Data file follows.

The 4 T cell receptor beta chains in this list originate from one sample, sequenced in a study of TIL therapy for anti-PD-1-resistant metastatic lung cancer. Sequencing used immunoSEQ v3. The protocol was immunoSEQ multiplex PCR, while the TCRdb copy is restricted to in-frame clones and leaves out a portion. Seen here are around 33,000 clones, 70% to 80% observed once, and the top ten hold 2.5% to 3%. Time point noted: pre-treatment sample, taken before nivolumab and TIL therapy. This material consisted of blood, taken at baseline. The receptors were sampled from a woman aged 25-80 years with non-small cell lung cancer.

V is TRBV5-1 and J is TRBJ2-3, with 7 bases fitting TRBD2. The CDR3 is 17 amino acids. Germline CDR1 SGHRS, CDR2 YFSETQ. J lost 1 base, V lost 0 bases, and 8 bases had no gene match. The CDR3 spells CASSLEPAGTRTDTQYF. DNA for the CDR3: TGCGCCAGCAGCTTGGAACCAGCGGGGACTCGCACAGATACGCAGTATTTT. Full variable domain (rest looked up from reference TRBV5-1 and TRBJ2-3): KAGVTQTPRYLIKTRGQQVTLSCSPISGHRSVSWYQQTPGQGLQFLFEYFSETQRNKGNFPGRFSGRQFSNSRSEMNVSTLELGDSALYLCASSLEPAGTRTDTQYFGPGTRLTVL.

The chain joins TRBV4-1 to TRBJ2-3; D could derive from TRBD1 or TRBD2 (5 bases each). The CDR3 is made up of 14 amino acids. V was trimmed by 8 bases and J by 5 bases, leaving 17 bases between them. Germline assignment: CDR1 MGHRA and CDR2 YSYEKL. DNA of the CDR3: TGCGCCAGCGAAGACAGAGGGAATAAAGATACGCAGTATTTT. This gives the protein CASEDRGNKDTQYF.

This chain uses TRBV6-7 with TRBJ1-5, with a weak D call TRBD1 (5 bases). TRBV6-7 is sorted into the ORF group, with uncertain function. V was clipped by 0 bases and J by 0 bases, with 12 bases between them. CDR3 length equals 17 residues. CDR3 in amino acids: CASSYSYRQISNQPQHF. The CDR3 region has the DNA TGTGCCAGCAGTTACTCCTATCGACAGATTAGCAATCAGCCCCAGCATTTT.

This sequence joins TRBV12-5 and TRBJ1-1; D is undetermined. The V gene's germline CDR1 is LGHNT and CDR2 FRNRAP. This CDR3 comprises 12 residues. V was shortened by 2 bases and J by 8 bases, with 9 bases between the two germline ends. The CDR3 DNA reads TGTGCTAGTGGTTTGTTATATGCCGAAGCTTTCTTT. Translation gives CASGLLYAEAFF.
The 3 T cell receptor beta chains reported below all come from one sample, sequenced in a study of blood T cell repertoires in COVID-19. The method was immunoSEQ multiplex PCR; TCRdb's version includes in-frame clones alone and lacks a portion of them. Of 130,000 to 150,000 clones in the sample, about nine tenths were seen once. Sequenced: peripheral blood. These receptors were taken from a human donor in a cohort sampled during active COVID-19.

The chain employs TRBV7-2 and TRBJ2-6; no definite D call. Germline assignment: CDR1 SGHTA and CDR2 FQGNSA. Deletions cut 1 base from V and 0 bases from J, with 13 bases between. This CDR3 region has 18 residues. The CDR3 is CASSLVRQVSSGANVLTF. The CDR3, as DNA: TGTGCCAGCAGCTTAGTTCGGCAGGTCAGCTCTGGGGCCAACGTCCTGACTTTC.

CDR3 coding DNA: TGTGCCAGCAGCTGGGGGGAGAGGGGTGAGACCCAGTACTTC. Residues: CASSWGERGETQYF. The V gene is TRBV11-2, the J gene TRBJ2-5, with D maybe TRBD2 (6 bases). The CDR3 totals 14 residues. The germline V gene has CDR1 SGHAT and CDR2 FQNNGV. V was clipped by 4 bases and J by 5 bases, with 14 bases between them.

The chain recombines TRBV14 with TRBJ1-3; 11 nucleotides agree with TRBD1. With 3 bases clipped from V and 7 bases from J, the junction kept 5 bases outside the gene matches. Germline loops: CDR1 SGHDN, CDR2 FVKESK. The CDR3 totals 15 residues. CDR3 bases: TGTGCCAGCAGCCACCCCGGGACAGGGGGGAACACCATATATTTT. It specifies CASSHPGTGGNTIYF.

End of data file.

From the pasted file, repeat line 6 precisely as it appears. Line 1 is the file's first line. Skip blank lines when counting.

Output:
The 3 T cell receptor beta chains reported below all come from one sample, sequenced in a study of blood T cell repertoires in COVID-19. The method was immunoSEQ multiplex PCR; TCRdb's version includes in-frame clones alone and lacks a portion of them. Of 130,000 to 150,000 clones in the sample, about nine tenths were seen once. Sequenced: peripheral blood. These receptors were taken from a human donor in a cohort sampled during active COVID-19.